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Formed during Bloomington, IN’s early-oughts heyday, in recent years, The Coke Dares have morphed into a long distance project for guitarist Jason Groth and bassist Pete Schreiner (Raleigh, NC) and drummer Mark Rice (Philadelphia).
From the beginning, The Coke Dares was a power trio of such unrivaled energy and charisma that Jason Molina tapped its members to form his Magnolia Electric Co. While The Coke Dares expertly handled Molina’s gorgeous and soulful rock songs, their own music has always had more in common with tightly-wound punks like Minutemen and Wire, quirky pop eggheads like Sparks, a low brow humor reminiscent of AM country and Frank Zappa, and the unpredictable metric shifts of prog rock. On record, this mixtape-style patchwork of influences blends together seamlessly into a rollicking, rapid- re stream of consciousness that’s a perfect companion to the band’s famously intense live shows while calling to mind classic marathon albums like Pink Flag and Alien Lanes.
With so many musical touchstones, and three songwriter/vocalists, a typical record by The Coke Dares can be a lot to digest. And at 35 songs in 44 minutes, their most recent album, Fake Lake, could be the band’s most sprawling, diverse, and rewarding. After a brief instrumental palate cleanser, Fake Lake opens in earnest with “You Say a Lot,” an irresistibly sarcastic piece of Devo mutant pop that quickly transitions to an extremely short ode to pencils (“Editor”) that’s equal parts dream pop and faux-country ballad. From there, the album tumbles from one mood to another, featuring obtusely wistful travelogues and road memoirs (“We Went to a Restaurant,” “Jammin’ with J-Mo”), radio airplay-defying bathroom talk (“Please Say Fuck,” “Came to Shit”), and literally dozens of other future-classic earworms.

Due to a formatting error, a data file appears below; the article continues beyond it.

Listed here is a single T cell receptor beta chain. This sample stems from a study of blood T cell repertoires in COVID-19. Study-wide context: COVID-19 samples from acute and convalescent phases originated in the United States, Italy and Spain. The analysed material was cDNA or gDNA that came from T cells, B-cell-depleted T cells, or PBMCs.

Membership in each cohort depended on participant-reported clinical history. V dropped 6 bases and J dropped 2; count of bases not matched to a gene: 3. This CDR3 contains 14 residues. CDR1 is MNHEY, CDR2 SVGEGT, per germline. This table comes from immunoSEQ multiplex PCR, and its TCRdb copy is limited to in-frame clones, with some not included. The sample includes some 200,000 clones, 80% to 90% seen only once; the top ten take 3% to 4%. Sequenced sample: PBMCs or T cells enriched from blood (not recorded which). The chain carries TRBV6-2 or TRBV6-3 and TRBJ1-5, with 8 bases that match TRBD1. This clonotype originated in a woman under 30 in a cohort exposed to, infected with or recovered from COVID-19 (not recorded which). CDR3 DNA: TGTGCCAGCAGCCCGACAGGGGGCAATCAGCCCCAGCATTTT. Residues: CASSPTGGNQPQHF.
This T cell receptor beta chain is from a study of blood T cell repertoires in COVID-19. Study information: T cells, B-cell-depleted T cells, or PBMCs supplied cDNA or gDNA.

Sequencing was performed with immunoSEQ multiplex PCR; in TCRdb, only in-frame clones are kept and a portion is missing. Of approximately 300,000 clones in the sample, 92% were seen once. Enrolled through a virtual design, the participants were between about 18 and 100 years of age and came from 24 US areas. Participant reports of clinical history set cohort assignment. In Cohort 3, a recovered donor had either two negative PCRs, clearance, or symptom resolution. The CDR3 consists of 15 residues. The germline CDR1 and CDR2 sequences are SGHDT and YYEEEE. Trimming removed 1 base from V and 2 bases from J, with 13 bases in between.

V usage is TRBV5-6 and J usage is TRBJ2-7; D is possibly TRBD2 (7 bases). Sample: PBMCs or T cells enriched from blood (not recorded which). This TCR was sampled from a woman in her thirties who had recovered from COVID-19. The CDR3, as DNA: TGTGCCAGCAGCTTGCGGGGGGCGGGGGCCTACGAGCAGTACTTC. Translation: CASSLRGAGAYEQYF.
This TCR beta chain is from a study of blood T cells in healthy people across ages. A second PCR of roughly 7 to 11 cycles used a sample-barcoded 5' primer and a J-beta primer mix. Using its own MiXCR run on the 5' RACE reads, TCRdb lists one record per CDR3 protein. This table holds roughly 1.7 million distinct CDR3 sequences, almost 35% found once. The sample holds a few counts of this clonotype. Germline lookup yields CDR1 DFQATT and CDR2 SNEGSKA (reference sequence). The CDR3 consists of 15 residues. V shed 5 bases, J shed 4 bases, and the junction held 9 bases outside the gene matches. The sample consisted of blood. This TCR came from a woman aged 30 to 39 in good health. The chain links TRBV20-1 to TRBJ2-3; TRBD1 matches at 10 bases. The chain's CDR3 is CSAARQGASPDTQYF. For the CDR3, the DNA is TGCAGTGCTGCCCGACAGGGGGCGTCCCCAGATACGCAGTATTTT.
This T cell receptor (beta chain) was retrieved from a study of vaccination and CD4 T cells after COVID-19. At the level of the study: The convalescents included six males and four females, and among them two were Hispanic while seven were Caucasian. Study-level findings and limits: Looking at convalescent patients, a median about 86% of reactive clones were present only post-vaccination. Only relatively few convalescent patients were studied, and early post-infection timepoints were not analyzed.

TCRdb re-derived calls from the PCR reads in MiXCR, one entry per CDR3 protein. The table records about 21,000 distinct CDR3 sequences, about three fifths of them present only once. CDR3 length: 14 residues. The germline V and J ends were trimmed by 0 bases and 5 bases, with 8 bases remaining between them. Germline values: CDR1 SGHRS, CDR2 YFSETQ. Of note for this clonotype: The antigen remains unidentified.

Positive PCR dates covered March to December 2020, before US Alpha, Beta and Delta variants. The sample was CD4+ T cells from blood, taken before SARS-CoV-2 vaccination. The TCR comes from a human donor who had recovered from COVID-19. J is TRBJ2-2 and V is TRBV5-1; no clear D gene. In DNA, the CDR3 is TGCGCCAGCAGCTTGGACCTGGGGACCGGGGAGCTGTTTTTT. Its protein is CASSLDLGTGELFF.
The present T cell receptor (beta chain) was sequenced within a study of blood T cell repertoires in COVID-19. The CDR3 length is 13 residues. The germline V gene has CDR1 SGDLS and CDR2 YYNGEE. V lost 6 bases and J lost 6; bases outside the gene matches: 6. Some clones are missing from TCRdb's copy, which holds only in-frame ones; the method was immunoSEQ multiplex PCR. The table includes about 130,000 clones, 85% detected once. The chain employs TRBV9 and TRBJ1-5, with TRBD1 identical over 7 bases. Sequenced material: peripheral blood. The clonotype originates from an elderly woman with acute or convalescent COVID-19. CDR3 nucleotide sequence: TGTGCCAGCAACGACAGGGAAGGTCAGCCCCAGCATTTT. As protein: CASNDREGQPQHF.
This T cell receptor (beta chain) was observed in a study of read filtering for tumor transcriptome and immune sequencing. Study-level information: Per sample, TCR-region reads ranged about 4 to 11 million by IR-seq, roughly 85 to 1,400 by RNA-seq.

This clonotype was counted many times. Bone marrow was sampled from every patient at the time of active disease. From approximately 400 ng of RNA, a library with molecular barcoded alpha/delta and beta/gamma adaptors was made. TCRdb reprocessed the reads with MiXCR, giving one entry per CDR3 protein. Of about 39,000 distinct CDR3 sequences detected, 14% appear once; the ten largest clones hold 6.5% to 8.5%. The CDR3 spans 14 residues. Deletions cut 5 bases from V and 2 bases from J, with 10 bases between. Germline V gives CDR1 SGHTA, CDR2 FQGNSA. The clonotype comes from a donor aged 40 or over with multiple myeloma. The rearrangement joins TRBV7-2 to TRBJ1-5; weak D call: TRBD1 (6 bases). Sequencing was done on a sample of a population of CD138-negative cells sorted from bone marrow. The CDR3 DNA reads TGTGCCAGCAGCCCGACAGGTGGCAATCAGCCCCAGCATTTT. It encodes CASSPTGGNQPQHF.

The Coke Dares live in different places and they still love to play live. Fake Lake is both a live and lived-in record, one that takes a few chances The Coke Dares didn’t have time to take when they were too busy playing live all the time.
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